So it seems like the way life insurance is supposed to work for a deceased person is that the beneficiary is supposed to somehow inform the insurance company of the insureds death (presumably by providing a copy of the death certificate). But what if you - as the beneficiary - didn't know that the dead person was insured by a particular company. Does that company just get to keep the money that the insured had paid? And what happens if a payment is missed on the life insurance policy after the insured died but before the beneficiary was paid.. does that mean that the policy is just canceled and the money lost forever?

Related to this... what if you're a beneficiary but don't know that you are? I don't imagine there's a good way to find out?

2 Answers 2


If the person has prepared ("put your affairs in order") then they will have a will and an executor. And this executor will have a list of the life insurance policies and will contact the companies to arrange payouts to the beneficiaries. It's not really the beneficiary's job to do that. If the person hasn't made a list of their policies, but has a will and an executor, then the executor can try things like looking at recently paid bills (you're sending $100 a month to "Friendly Life Insurance Company"? Bet it's a life insurance policy) or paperwork that is in the person's home or their safety deposit boxes. Even if you don't have the key to those boxes, a copy of the will and the death certificate will get the box drilled out for you. If you don't know what bank they might have SD boxes at, again your paperwork will get the manager to find out for you if there is a box at that particular branch, so a day spent visiting branches can be fruitful. (Something I know from personal experience with someone whose affairs were nowhere near in order.)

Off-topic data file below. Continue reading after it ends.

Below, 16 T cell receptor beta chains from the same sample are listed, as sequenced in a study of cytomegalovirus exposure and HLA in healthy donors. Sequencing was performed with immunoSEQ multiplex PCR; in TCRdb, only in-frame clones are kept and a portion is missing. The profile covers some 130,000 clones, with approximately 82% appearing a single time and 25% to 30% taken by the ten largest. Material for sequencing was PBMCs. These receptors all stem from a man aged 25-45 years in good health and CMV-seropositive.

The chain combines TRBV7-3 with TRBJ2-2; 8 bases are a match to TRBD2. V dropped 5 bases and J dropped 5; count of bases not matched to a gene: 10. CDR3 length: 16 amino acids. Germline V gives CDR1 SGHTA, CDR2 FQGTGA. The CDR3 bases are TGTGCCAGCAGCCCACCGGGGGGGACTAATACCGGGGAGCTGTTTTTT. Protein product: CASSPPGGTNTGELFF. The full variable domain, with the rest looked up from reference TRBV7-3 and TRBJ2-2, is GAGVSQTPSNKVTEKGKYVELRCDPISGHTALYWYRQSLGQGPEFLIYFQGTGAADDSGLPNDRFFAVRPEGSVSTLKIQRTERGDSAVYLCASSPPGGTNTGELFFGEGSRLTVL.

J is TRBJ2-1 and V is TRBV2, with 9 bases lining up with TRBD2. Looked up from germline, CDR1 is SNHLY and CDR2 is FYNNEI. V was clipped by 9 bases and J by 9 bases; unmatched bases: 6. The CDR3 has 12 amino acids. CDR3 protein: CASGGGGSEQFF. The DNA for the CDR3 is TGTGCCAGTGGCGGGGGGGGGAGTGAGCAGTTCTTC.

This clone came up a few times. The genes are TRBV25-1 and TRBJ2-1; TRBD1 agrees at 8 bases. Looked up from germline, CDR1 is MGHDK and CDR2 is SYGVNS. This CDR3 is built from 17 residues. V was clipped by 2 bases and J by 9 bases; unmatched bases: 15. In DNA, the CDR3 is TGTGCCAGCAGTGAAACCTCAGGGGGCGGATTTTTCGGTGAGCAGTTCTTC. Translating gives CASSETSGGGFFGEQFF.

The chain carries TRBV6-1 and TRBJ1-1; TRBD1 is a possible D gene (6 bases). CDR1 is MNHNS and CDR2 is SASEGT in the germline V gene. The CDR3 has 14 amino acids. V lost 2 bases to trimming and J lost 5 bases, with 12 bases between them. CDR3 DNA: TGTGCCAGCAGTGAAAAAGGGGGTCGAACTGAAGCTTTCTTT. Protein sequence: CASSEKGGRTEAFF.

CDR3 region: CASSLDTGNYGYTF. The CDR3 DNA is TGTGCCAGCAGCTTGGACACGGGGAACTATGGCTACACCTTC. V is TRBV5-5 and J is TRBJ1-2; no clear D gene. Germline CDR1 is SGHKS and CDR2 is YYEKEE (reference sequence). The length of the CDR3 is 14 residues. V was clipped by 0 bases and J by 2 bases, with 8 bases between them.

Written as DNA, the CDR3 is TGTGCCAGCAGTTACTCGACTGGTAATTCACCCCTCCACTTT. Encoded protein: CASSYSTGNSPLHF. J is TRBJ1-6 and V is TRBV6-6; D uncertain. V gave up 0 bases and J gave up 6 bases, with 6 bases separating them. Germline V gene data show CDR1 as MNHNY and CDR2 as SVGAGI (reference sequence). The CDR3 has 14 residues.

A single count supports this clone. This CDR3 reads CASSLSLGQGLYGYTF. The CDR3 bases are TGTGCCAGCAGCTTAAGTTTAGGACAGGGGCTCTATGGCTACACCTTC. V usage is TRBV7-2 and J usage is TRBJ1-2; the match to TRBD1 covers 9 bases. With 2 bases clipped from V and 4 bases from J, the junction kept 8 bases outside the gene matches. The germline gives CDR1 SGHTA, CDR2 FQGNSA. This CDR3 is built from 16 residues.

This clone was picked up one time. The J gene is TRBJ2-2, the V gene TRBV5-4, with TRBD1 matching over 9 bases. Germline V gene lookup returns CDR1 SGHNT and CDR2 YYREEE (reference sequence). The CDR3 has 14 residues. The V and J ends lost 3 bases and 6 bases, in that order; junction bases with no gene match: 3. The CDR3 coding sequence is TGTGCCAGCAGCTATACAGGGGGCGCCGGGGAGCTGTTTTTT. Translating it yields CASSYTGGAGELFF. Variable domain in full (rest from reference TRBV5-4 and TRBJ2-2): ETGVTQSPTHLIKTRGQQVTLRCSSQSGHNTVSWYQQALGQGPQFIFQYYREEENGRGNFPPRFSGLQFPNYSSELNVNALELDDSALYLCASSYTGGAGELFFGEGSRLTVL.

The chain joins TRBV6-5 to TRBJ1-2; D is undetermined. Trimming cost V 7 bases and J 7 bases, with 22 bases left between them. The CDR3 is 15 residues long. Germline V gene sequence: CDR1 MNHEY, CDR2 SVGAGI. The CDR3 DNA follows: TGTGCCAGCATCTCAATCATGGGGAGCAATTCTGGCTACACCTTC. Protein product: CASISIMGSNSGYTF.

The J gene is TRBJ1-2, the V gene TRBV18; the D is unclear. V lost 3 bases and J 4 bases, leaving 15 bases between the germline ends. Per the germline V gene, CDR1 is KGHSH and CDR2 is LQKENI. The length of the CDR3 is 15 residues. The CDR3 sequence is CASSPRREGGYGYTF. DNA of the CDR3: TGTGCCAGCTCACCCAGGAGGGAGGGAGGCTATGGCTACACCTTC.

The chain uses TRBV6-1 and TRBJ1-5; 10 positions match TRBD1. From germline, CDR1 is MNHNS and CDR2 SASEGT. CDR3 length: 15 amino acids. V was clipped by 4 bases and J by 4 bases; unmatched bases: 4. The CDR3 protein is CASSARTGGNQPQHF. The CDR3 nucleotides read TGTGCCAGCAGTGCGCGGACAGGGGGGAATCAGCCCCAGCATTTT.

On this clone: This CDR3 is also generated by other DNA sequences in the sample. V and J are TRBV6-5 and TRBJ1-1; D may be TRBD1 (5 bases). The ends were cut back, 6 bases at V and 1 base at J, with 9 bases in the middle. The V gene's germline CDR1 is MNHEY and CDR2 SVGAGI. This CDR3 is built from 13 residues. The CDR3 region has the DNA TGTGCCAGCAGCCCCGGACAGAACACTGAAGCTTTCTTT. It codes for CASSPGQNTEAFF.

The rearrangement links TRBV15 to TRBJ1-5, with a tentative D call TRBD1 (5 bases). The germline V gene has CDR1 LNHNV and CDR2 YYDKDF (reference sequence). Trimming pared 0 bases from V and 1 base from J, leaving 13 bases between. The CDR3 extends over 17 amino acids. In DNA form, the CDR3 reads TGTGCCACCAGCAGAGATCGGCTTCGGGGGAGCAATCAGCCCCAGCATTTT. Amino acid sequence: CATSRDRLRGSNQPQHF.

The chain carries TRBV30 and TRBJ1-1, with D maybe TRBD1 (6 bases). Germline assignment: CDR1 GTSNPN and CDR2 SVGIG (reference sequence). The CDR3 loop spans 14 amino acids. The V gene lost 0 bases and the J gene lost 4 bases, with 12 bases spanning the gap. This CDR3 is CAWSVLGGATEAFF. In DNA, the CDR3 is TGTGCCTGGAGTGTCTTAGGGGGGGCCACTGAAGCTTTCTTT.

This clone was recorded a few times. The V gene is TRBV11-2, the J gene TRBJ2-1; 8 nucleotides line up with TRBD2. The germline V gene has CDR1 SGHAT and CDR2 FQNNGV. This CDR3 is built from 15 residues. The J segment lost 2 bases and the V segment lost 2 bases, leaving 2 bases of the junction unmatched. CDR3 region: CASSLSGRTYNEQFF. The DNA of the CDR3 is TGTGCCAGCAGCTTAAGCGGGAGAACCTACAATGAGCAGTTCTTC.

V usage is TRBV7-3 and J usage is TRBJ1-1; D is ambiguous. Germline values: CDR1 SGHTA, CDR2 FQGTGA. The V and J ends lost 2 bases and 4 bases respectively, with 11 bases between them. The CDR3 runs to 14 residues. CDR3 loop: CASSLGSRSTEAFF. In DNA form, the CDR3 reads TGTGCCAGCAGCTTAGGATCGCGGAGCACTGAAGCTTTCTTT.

Generally you find out you're a beneficiary of a will because the executor tells you. I suppose it's possible that a person might name you beneficiary of their life insurance without telling you or anyone else, and without writing a will, but it's pretty unlikely. If you're worried, I suggest you encourage your parents, grandparents, and other likely namers of you to write up some paperwork and keep it somewhere family is likely to find it. (Not hidden inside a book on a bookcase or in the back of the wool cupboard.)


The issue of unclaimed life insurance policies is a hot topic right now. Your questions are exactly the reason why.

For a long time unclaimed life insurance policies have been a boon to life insurance companies but the states are cracking down. There is a lot of new legislation that requires the companies to make a diligent effort to find the rightful beneficiary. In some states if the beneficiary can't be found the proceeds wind up in the states abandoned assets fund.

The death benefit is payable if the policy was in force on the date of death. Since no premium is actually due after the insured dies it doesn't matter if the policy lapses after the insured dies.

You're correct that there is no one place to go to find out if you are the beneficiary of an unclaimed life insurance policy. Our agency has a resource page which gives you tactics to follow in order to do a search. See How To Find Lost Or Unclaimed Life Insurance Policies.

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    quote from the page. That way if the page disappears the key information is still available in the answer. Commented May 24, 2015 at 10:54

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